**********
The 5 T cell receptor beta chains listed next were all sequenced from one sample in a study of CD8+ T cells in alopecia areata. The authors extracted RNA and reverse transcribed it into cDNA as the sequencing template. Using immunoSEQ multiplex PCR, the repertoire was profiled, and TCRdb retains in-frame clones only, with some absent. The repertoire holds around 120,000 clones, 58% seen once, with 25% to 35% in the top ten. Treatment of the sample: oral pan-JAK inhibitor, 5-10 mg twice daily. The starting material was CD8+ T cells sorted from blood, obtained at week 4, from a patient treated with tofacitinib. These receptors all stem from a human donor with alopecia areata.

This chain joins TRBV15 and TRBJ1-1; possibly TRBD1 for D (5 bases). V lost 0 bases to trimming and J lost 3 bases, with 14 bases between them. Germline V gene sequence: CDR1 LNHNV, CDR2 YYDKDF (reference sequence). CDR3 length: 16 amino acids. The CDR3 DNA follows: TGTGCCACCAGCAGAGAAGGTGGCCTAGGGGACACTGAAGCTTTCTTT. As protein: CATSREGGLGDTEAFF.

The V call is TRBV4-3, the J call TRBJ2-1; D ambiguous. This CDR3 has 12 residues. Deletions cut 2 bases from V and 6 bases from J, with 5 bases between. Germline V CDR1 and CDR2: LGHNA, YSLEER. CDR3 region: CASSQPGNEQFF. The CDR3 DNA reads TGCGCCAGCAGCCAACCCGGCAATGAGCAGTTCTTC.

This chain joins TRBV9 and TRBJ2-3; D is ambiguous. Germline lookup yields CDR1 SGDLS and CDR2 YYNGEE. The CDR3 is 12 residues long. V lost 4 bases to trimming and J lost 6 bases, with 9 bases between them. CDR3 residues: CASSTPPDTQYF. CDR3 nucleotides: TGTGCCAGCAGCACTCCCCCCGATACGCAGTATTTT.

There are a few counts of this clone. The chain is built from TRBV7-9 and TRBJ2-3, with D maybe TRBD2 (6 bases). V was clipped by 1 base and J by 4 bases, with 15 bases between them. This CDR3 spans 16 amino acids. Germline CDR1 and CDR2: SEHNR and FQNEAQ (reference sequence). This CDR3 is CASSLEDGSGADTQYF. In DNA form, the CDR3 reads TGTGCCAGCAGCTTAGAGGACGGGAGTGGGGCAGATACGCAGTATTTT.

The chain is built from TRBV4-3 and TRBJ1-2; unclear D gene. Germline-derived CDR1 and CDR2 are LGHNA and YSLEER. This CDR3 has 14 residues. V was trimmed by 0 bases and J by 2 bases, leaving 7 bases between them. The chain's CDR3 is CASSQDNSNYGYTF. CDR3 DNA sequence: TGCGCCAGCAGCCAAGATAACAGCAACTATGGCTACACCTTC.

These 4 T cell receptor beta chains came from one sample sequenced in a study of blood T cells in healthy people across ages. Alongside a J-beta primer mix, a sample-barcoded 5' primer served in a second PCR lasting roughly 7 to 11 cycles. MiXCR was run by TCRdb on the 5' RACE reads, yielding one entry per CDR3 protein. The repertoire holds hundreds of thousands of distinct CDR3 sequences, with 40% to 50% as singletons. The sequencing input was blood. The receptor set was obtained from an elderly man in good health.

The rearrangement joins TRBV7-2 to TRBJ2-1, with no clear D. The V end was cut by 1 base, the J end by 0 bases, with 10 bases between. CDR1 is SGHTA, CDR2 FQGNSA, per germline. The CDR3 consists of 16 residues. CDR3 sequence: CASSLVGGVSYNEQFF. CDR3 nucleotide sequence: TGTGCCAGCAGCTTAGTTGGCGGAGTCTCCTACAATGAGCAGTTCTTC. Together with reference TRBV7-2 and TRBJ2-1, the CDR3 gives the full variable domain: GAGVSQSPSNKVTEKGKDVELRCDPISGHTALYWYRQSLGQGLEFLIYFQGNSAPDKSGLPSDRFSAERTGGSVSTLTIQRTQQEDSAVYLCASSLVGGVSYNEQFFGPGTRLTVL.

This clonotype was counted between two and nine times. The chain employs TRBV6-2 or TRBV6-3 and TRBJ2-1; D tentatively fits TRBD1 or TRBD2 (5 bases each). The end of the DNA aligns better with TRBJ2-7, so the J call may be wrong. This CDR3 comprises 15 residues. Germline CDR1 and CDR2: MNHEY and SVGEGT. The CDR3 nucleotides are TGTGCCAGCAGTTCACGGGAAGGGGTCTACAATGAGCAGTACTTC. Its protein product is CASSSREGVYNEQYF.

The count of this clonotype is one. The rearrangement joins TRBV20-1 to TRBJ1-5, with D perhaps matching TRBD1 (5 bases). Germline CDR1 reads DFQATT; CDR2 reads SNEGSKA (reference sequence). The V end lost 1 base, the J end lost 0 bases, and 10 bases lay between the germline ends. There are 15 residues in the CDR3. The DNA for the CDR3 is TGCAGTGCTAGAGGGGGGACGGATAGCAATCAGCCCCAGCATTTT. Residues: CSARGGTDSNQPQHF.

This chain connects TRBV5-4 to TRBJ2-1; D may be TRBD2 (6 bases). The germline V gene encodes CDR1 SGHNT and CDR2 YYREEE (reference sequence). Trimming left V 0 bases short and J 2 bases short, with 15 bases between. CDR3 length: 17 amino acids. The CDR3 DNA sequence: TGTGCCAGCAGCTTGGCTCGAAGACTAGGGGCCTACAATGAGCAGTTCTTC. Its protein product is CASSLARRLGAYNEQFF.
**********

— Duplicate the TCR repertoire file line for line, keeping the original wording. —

The 5 T cell receptor beta chains listed next were all sequenced from one sample in a study of CD8+ T cells in alopecia areata. The authors extracted RNA and reverse transcribed it into cDNA as the sequencing template. Using immunoSEQ multiplex PCR, the repertoire was profiled, and TCRdb retains in-frame clones only, with some absent. The repertoire holds around 120,000 clones, 58% seen once, with 25% to 35% in the top ten. Treatment of the sample: oral pan-JAK inhibitor, 5-10 mg twice daily. The starting material was CD8+ T cells sorted from blood, obtained at week 4, from a patient treated with tofacitinib. These receptors all stem from a human donor with alopecia areata.

This chain joins TRBV15 and TRBJ1-1; possibly TRBD1 for D (5 bases). V lost 0 bases to trimming and J lost 3 bases, with 14 bases between them. Germline V gene sequence: CDR1 LNHNV, CDR2 YYDKDF (reference sequence). CDR3 length: 16 amino acids. The CDR3 DNA follows: TGTGCCACCAGCAGAGAAGGTGGCCTAGGGGACACTGAAGCTTTCTTT. As protein: CATSREGGLGDTEAFF.

The V call is TRBV4-3, the J call TRBJ2-1; D ambiguous. This CDR3 has 12 residues. Deletions cut 2 bases from V and 6 bases from J, with 5 bases between. Germline V CDR1 and CDR2: LGHNA, YSLEER. CDR3 region: CASSQPGNEQFF. The CDR3 DNA reads TGCGCCAGCAGCCAACCCGGCAATGAGCAGTTCTTC.

This chain joins TRBV9 and TRBJ2-3; D is ambiguous. Germline lookup yields CDR1 SGDLS and CDR2 YYNGEE. The CDR3 is 12 residues long. V lost 4 bases to trimming and J lost 6 bases, with 9 bases between them. CDR3 residues: CASSTPPDTQYF. CDR3 nucleotides: TGTGCCAGCAGCACTCCCCCCGATACGCAGTATTTT.

There are a few counts of this clone. The chain is built from TRBV7-9 and TRBJ2-3, with D maybe TRBD2 (6 bases). V was clipped by 1 base and J by 4 bases, with 15 bases between them. This CDR3 spans 16 amino acids. Germline CDR1 and CDR2: SEHNR and FQNEAQ (reference sequence). This CDR3 is CASSLEDGSGADTQYF. In DNA form, the CDR3 reads TGTGCCAGCAGCTTAGAGGACGGGAGTGGGGCAGATACGCAGTATTTT.

The chain is built from TRBV4-3 and TRBJ1-2; unclear D gene. Germline-derived CDR1 and CDR2 are LGHNA and YSLEER. This CDR3 has 14 residues. V was trimmed by 0 bases and J by 2 bases, leaving 7 bases between them. The chain's CDR3 is CASSQDNSNYGYTF. CDR3 DNA sequence: TGCGCCAGCAGCCAAGATAACAGCAACTATGGCTACACCTTC.

These 4 T cell receptor beta chains came from one sample sequenced in a study of blood T cells in healthy people across ages. Alongside a J-beta primer mix, a sample-barcoded 5' primer served in a second PCR lasting roughly 7 to 11 cycles. MiXCR was run by TCRdb on the 5' RACE reads, yielding one entry per CDR3 protein. The repertoire holds hundreds of thousands of distinct CDR3 sequences, with 40% to 50% as singletons. The sequencing input was blood. The receptor set was obtained from an elderly man in good health.

The rearrangement joins TRBV7-2 to TRBJ2-1, with no clear D. The V end was cut by 1 base, the J end by 0 bases, with 10 bases between. CDR1 is SGHTA, CDR2 FQGNSA, per germline. The CDR3 consists of 16 residues. CDR3 sequence: CASSLVGGVSYNEQFF. CDR3 nucleotide sequence: TGTGCCAGCAGCTTAGTTGGCGGAGTCTCCTACAATGAGCAGTTCTTC. Together with reference TRBV7-2 and TRBJ2-1, the CDR3 gives the full variable domain: GAGVSQSPSNKVTEKGKDVELRCDPISGHTALYWYRQSLGQGLEFLIYFQGNSAPDKSGLPSDRFSAERTGGSVSTLTIQRTQQEDSAVYLCASSLVGGVSYNEQFFGPGTRLTVL.

This clonotype was counted between two and nine times. The chain employs TRBV6-2 or TRBV6-3 and TRBJ2-1; D tentatively fits TRBD1 or TRBD2 (5 bases each). The end of the DNA aligns better with TRBJ2-7, so the J call may be wrong. This CDR3 comprises 15 residues. Germline CDR1 and CDR2: MNHEY and SVGEGT. The CDR3 nucleotides are TGTGCCAGCAGTTCACGGGAAGGGGTCTACAATGAGCAGTACTTC. Its protein product is CASSSREGVYNEQYF.

The count of this clonotype is one. The rearrangement joins TRBV20-1 to TRBJ1-5, with D perhaps matching TRBD1 (5 bases). Germline CDR1 reads DFQATT; CDR2 reads SNEGSKA (reference sequence). The V end lost 1 base, the J end lost 0 bases, and 10 bases lay between the germline ends. There are 15 residues in the CDR3. The DNA for the CDR3 is TGCAGTGCTAGAGGGGGGACGGATAGCAATCAGCCCCAGCATTTT. Residues: CSARGGTDSNQPQHF.

This chain connects TRBV5-4 to TRBJ2-1; D may be TRBD2 (6 bases). The germline V gene encodes CDR1 SGHNT and CDR2 YYREEE (reference sequence). Trimming left V 0 bases short and J 2 bases short, with 15 bases between. CDR3 length: 17 amino acids. The CDR3 DNA sequence: TGTGCCAGCAGCTTGGCTCGAAGACTAGGGGCCTACAATGAGCAGTTCTTC. Its protein product is CASSLARRLGAYNEQFF.